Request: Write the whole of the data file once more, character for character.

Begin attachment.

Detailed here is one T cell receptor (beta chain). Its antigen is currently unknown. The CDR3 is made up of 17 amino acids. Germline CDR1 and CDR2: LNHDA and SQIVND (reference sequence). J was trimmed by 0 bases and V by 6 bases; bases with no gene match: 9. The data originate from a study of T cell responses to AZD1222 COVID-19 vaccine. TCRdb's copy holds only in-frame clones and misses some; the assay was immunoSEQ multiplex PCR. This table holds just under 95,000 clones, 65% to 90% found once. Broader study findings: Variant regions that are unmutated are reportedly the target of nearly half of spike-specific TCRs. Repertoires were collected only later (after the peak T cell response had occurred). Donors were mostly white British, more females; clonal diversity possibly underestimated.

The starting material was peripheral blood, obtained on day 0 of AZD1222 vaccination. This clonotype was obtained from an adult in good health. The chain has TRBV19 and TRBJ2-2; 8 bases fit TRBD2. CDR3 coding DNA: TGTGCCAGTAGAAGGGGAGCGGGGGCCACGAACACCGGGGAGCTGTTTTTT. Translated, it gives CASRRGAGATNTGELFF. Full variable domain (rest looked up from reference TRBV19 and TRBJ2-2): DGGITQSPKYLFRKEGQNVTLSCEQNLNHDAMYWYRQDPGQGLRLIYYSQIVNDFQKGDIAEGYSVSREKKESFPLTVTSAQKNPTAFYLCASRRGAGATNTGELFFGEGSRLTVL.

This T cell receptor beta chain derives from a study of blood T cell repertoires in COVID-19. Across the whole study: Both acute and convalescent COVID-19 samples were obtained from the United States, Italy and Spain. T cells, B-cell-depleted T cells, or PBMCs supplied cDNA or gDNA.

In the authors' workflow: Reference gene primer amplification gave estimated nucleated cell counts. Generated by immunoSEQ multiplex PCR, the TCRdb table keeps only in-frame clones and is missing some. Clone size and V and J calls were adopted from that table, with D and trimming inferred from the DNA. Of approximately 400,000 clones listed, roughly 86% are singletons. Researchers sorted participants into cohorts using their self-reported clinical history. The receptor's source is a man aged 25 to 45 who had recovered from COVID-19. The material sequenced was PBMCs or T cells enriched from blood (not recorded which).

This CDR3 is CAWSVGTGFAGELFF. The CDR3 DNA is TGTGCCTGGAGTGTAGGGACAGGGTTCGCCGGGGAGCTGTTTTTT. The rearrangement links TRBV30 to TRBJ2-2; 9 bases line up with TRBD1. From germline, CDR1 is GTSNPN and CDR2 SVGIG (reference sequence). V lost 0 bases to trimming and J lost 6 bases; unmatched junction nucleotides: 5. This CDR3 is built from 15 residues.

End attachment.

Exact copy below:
Detailed here is one T cell receptor (beta chain). Its antigen is currently unknown. The CDR3 is made up of 17 amino acids. Germline CDR1 and CDR2: LNHDA and SQIVND (reference sequence). J was trimmed by 0 bases and V by 6 bases; bases with no gene match: 9. The data originate from a study of T cell responses to AZD1222 COVID-19 vaccine. TCRdb's copy holds only in-frame clones and misses some; the assay was immunoSEQ multiplex PCR. This table holds just under 95,000 clones, 65% to 90% found once. Broader study findings: Variant regions that are unmutated are reportedly the target of nearly half of spike-specific TCRs. Repertoires were collected only later (after the peak T cell response had occurred). Donors were mostly white British, more females; clonal diversity possibly underestimated.

The starting material was peripheral blood, obtained on day 0 of AZD1222 vaccination. This clonotype was obtained from an adult in good health. The chain has TRBV19 and TRBJ2-2; 8 bases fit TRBD2. CDR3 coding DNA: TGTGCCAGTAGAAGGGGAGCGGGGGCCACGAACACCGGGGAGCTGTTTTTT. Translated, it gives CASRRGAGATNTGELFF. Full variable domain (rest looked up from reference TRBV19 and TRBJ2-2): DGGITQSPKYLFRKEGQNVTLSCEQNLNHDAMYWYRQDPGQGLRLIYYSQIVNDFQKGDIAEGYSVSREKKESFPLTVTSAQKNPTAFYLCASRRGAGATNTGELFFGEGSRLTVL.

This T cell receptor beta chain derives from a study of blood T cell repertoires in COVID-19. Across the whole study: Both acute and convalescent COVID-19 samples were obtained from the United States, Italy and Spain. T cells, B-cell-depleted T cells, or PBMCs supplied cDNA or gDNA.

In the authors' workflow: Reference gene primer amplification gave estimated nucleated cell counts. Generated by immunoSEQ multiplex PCR, the TCRdb table keeps only in-frame clones and is missing some. Clone size and V and J calls were adopted from that table, with D and trimming inferred from the DNA. Of approximately 400,000 clones listed, roughly 86% are singletons. Researchers sorted participants into cohorts using their self-reported clinical history. The receptor's source is a man aged 25 to 45 who had recovered from COVID-19. The material sequenced was PBMCs or T cells enriched from blood (not recorded which).

This CDR3 is CAWSVGTGFAGELFF. The CDR3 DNA is TGTGCCTGGAGTGTAGGGACAGGGTTCGCCGGGGAGCTGTTTTTT. The rearrangement links TRBV30 to TRBJ2-2; 9 bases line up with TRBD1. From germline, CDR1 is GTSNPN and CDR2 SVGIG (reference sequence). V lost 0 bases to trimming and J lost 6 bases; unmatched junction nucleotides: 5. This CDR3 is built from 15 residues.